ollective punishment" of those living in Gaza last week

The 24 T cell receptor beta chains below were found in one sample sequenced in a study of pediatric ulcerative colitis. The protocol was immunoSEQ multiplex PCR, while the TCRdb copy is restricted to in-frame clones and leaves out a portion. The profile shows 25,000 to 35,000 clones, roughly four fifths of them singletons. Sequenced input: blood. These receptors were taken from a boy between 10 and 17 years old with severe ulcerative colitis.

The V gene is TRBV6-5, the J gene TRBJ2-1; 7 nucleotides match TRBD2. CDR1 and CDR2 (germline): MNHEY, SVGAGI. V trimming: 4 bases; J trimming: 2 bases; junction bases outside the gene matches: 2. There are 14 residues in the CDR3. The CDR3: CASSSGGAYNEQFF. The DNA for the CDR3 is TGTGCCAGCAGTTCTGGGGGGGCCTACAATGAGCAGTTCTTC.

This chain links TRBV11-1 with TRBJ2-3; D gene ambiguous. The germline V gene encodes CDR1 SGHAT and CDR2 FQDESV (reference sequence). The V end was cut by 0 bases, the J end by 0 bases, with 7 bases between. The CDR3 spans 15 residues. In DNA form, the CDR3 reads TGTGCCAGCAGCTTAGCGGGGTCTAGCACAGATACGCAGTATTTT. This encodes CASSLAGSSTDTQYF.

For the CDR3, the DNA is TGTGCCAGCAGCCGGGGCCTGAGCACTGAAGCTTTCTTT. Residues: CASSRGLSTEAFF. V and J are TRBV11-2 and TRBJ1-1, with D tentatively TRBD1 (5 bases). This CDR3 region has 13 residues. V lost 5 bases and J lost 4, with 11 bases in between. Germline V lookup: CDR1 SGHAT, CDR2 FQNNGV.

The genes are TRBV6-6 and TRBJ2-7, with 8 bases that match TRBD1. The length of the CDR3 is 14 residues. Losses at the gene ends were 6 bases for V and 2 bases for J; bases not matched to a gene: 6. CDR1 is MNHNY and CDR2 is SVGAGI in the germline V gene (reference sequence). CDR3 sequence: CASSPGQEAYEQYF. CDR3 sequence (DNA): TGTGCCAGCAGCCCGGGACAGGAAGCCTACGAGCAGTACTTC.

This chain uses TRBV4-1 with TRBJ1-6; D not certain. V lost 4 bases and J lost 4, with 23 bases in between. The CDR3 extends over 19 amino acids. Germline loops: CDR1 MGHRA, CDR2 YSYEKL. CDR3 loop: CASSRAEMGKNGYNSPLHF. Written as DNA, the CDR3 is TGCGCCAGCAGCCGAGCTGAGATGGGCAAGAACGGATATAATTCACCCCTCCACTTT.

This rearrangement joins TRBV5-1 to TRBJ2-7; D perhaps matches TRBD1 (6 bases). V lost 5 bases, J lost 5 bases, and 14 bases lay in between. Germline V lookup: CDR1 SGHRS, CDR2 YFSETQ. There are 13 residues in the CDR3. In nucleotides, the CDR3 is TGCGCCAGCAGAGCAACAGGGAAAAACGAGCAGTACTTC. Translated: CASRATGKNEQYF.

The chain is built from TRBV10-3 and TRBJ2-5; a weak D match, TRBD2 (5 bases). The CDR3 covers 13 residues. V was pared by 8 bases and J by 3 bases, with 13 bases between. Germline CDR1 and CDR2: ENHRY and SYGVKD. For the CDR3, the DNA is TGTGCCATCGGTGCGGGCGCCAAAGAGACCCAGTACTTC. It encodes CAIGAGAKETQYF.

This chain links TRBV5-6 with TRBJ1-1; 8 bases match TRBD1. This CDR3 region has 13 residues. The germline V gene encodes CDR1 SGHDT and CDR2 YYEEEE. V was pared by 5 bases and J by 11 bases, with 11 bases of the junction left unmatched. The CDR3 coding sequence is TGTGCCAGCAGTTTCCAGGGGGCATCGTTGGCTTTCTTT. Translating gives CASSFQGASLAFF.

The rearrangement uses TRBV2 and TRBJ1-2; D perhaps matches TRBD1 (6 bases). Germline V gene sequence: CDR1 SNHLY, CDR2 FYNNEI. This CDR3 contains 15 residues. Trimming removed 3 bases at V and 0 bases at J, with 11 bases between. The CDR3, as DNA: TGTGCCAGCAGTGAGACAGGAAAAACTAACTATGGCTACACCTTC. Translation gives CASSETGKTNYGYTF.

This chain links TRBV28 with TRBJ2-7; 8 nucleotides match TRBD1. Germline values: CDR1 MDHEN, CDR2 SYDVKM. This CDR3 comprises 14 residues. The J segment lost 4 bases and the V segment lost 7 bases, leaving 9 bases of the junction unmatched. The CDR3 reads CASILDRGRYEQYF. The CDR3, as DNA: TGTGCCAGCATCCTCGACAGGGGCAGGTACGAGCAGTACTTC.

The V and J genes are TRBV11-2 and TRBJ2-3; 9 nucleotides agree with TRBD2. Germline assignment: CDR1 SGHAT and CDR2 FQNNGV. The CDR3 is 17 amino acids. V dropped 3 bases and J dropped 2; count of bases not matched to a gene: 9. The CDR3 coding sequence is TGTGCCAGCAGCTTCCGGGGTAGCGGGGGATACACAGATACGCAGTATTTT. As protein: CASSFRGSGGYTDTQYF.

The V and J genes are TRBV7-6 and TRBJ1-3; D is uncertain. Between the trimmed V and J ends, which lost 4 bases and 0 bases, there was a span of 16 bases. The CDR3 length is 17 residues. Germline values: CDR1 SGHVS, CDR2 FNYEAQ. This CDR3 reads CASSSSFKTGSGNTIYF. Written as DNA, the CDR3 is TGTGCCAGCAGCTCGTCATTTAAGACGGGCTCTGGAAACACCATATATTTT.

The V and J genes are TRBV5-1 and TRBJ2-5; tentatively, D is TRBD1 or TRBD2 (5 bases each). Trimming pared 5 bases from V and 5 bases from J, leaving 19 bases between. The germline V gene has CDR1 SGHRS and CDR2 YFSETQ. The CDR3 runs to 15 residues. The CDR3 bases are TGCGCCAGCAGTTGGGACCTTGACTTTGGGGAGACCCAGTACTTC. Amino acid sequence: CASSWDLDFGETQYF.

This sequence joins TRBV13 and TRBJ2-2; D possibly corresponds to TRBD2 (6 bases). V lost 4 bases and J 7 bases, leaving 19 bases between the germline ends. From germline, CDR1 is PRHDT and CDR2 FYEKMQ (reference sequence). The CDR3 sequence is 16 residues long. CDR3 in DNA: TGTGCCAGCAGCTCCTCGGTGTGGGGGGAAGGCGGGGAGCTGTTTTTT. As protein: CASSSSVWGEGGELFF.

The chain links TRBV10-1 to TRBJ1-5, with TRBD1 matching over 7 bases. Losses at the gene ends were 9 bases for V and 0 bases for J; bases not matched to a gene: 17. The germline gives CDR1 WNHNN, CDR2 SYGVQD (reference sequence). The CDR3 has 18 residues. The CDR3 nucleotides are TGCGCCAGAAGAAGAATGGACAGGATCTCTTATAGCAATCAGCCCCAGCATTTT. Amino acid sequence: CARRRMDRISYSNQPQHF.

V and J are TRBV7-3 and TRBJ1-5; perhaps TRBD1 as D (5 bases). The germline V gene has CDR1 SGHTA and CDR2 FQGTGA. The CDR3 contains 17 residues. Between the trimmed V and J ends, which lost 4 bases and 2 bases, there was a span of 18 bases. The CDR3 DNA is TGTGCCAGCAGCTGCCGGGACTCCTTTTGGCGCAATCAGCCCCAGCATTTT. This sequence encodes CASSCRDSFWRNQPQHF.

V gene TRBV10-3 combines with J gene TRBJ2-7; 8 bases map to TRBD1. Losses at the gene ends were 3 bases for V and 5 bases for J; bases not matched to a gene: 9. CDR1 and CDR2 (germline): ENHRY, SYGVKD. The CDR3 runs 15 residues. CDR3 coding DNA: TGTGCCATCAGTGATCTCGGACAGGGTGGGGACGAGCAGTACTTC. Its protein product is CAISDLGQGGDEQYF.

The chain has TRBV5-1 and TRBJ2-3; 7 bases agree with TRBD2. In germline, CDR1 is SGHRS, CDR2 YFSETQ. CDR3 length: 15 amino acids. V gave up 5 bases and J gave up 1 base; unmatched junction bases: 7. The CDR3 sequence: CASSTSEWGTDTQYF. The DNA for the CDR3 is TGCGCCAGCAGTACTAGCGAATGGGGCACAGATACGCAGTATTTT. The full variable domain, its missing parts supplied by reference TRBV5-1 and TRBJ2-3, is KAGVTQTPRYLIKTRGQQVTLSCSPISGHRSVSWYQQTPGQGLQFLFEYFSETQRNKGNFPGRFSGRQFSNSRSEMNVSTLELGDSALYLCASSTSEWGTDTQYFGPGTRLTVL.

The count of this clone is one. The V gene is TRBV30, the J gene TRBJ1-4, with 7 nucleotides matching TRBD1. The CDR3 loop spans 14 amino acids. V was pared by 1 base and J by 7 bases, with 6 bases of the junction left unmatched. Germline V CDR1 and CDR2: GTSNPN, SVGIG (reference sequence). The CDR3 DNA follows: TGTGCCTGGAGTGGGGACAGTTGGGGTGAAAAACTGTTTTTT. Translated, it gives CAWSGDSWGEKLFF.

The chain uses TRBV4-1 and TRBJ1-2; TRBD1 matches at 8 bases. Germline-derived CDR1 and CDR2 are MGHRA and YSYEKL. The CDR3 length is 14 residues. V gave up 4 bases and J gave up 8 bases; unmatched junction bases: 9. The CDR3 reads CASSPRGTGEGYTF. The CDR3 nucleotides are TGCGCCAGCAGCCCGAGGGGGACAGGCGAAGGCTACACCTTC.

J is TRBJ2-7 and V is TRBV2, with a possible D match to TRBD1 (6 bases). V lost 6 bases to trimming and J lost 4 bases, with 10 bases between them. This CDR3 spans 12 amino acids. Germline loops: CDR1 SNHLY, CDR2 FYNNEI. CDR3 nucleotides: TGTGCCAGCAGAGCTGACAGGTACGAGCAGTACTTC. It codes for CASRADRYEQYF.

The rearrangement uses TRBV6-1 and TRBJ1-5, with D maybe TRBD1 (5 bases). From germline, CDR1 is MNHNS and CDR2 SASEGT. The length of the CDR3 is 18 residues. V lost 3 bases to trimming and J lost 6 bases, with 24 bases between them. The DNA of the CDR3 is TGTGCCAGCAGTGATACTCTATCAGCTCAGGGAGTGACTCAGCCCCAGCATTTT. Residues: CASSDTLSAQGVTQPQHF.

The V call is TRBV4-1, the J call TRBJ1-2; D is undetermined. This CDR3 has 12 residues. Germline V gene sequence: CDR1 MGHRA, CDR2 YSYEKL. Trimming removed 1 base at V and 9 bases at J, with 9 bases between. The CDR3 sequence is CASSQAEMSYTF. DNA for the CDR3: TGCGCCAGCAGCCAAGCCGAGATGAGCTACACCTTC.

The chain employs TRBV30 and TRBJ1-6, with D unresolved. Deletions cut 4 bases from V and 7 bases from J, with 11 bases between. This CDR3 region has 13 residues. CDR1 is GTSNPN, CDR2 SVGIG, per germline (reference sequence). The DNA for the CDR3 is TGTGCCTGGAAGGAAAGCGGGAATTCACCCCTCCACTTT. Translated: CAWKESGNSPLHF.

ies Israel can't go after Hamas at all", a view and definition that he does not share. Labour party leader Ivana Bacik asked that the Government brief the opposition parties on the plight of Irish citizens affected and also on attempts at a European level to secure a ceasefire. Mr Varadkar said that he would speak to Tánaiste Micheál Martin as he thinks this could be arranged, although noted the sensitivity around details on specific cases. Independent TD Catherine Connolly also praised the Taoiseach for having "shown leadership" in "calling out what's happening in relation to Israel", albeit in a "belated" manner. However, she urged Mr Varadkar to do more. Mr Varadkar responded that anyone watching social media is seeing a large number of children being killed and many of them are "pretty thin, malnourished". He praised aid workers as "real heroes", but expressed his "enormous fears" of an escalation throughout the region. Later, Mr Varadkar said that the Government will not be "banning any national flags or any national symbols". He was responding to concerns expressed by People Before Profit TDs over what they said were moves to suppress support for Palestine in other EU member states. However, he expressed concern about rising anti-Semitism and Islamophobia, and "the dehumanisation of the Palestinian people" in discussions of the violence in Gaza. "I believe in free speech, I believe in freedom of assembly", he said. "And I believe in the right to engage in peaceful protest". He said that "any restriction on any of that needs to be rare and needs to be fully justifiable and warranted". "It's not this Government's policy to ban or discourage pro-Palestinian marches, nor will we be doing so. The same applies to pro-Israeli marches," Mr Varadkar added. More stories on
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